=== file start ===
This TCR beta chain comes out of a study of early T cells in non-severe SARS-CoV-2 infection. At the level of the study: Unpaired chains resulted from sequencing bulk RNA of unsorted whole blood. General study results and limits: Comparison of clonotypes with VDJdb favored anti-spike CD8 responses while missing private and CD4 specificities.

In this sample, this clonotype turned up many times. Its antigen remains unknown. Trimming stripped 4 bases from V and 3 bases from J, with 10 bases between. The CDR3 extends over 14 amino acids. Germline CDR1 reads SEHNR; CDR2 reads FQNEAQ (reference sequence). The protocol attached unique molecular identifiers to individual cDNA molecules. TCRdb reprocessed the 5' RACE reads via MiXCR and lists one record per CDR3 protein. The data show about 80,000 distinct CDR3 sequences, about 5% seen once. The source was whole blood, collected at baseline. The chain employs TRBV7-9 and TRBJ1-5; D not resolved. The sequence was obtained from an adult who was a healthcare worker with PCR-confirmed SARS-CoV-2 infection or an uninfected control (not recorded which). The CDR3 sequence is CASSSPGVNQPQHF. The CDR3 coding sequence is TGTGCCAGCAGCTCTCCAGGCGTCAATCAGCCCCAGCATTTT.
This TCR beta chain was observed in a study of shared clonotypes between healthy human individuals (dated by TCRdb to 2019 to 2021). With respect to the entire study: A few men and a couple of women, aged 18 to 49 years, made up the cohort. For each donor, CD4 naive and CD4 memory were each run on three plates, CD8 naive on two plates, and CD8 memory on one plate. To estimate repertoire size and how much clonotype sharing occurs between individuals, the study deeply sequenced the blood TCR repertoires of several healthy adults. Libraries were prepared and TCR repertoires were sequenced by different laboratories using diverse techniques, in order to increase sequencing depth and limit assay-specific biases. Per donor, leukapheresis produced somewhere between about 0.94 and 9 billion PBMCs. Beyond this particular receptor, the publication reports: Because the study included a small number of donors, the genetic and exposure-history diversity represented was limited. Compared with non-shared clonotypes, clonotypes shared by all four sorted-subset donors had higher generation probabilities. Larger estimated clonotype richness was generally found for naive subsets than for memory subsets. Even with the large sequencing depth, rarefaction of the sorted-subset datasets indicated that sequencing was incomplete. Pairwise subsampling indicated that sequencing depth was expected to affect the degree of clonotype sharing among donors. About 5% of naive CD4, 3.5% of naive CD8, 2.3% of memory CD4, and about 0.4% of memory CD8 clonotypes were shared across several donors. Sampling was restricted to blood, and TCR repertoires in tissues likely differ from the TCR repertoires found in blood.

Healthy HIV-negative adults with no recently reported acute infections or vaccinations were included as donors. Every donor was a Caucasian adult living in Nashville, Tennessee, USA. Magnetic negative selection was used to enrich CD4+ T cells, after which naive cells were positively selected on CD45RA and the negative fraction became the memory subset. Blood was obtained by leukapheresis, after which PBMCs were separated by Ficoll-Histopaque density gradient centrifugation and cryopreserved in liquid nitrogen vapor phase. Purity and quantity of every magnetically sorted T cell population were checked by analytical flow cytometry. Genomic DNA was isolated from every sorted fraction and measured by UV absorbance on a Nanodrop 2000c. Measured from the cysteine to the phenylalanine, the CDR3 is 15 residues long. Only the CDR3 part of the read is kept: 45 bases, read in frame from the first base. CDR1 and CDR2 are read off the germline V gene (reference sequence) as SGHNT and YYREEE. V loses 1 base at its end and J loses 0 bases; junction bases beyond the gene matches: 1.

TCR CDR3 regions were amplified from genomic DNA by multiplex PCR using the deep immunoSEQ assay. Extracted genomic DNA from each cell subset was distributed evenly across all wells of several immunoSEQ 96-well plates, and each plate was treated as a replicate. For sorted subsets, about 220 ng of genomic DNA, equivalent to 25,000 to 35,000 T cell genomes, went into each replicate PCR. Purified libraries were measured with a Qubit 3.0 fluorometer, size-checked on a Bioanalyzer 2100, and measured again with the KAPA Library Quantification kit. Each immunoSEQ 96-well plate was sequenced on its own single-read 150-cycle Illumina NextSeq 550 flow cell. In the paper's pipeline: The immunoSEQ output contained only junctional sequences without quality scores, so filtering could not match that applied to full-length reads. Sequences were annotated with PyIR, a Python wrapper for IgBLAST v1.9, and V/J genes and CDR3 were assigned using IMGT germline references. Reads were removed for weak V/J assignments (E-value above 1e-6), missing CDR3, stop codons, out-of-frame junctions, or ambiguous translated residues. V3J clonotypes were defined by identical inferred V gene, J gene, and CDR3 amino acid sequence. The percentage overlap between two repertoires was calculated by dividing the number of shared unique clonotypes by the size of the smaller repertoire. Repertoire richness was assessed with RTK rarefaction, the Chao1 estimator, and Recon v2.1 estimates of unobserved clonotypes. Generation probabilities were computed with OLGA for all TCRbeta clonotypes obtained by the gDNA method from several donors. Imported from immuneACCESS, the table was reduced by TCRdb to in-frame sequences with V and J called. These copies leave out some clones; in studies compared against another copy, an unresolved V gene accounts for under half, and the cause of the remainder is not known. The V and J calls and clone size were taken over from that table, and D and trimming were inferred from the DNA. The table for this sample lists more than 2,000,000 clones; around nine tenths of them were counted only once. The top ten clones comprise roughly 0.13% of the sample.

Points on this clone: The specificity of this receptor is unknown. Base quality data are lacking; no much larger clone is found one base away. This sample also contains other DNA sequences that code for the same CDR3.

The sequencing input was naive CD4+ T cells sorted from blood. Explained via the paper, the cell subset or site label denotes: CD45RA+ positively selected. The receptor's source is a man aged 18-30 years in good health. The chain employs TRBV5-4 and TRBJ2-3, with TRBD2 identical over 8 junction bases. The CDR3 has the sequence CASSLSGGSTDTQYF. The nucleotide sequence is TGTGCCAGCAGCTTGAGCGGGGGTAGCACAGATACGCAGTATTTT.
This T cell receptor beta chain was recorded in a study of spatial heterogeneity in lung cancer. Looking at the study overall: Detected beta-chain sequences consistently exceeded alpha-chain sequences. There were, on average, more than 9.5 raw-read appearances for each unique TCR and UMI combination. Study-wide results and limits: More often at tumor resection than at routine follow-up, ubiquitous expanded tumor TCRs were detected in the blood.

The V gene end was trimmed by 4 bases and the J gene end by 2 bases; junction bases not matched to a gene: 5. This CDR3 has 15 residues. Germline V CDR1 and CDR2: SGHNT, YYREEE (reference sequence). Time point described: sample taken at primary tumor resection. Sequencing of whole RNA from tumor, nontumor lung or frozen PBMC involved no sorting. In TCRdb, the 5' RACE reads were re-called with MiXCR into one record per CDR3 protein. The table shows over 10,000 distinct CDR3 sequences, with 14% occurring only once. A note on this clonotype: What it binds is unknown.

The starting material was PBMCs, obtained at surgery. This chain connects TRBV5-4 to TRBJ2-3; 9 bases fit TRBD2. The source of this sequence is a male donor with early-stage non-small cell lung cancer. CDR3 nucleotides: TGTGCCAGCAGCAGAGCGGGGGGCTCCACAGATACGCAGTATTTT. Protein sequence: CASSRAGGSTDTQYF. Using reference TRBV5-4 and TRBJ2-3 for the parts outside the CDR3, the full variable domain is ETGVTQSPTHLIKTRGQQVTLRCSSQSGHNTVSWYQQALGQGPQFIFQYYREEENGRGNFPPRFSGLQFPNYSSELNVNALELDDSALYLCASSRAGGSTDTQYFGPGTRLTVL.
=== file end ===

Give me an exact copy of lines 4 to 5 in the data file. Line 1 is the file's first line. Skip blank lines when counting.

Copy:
Healthy HIV-negative adults with no recently reported acute infections or vaccinations were included as donors. Every donor was a Caucasian adult living in Nashville, Tennessee, USA. Magnetic negative selection was used to enrich CD4+ T cells, after which naive cells were positively selected on CD45RA and the negative fraction became the memory subset. Blood was obtained by leukapheresis, after which PBMCs were separated by Ficoll-Histopaque density gradient centrifugation and cryopreserved in liquid nitrogen vapor phase. Purity and quantity of every magnetically sorted T cell population were checked by analytical flow cytometry. Genomic DNA was isolated from every sorted fraction and measured by UV absorbance on a Nanodrop 2000c. Measured from the cysteine to the phenylalanine, the CDR3 is 15 residues long. Only the CDR3 part of the read is kept: 45 bases, read in frame from the first base. CDR1 and CDR2 are read off the germline V gene (reference sequence) as SGHNT and YYREEE. V loses 1 base at its end and J loses 0 bases; junction bases beyond the gene matches: 1.

TCR CDR3 regions were amplified from genomic DNA by multiplex PCR using the deep immunoSEQ assay. Extracted genomic DNA from each cell subset was distributed evenly across all wells of several immunoSEQ 96-well plates, and each plate was treated as a replicate. For sorted subsets, about 220 ng of genomic DNA, equivalent to 25,000 to 35,000 T cell genomes, went into each replicate PCR. Purified libraries were measured with a Qubit 3.0 fluorometer, size-checked on a Bioanalyzer 2100, and measured again with the KAPA Library Quantification kit. Each immunoSEQ 96-well plate was sequenced on its own single-read 150-cycle Illumina NextSeq 550 flow cell. In the paper's pipeline: The immunoSEQ output contained only junctional sequences without quality scores, so filtering could not match that applied to full-length reads. Sequences were annotated with PyIR, a Python wrapper for IgBLAST v1.9, and V/J genes and CDR3 were assigned using IMGT germline references. Reads were removed for weak V/J assignments (E-value above 1e-6), missing CDR3, stop codons, out-of-frame junctions, or ambiguous translated residues. V3J clonotypes were defined by identical inferred V gene, J gene, and CDR3 amino acid sequence. The percentage overlap between two repertoires was calculated by dividing the number of shared unique clonotypes by the size of the smaller repertoire. Repertoire richness was assessed with RTK rarefaction, the Chao1 estimator, and Recon v2.1 estimates of unobserved clonotypes. Generation probabilities were computed with OLGA for all TCRbeta clonotypes obtained by the gDNA method from several donors. Imported from immuneACCESS, the table was reduced by TCRdb to in-frame sequences with V and J called. These copies leave out some clones; in studies compared against another copy, an unresolved V gene accounts for under half, and the cause of the remainder is not known. The V and J calls and clone size were taken over from that table, and D and trimming were inferred from the DNA. The table for this sample lists more than 2,000,000 clones; around nine tenths of them were counted only once. The top ten clones comprise roughly 0.13% of the sample.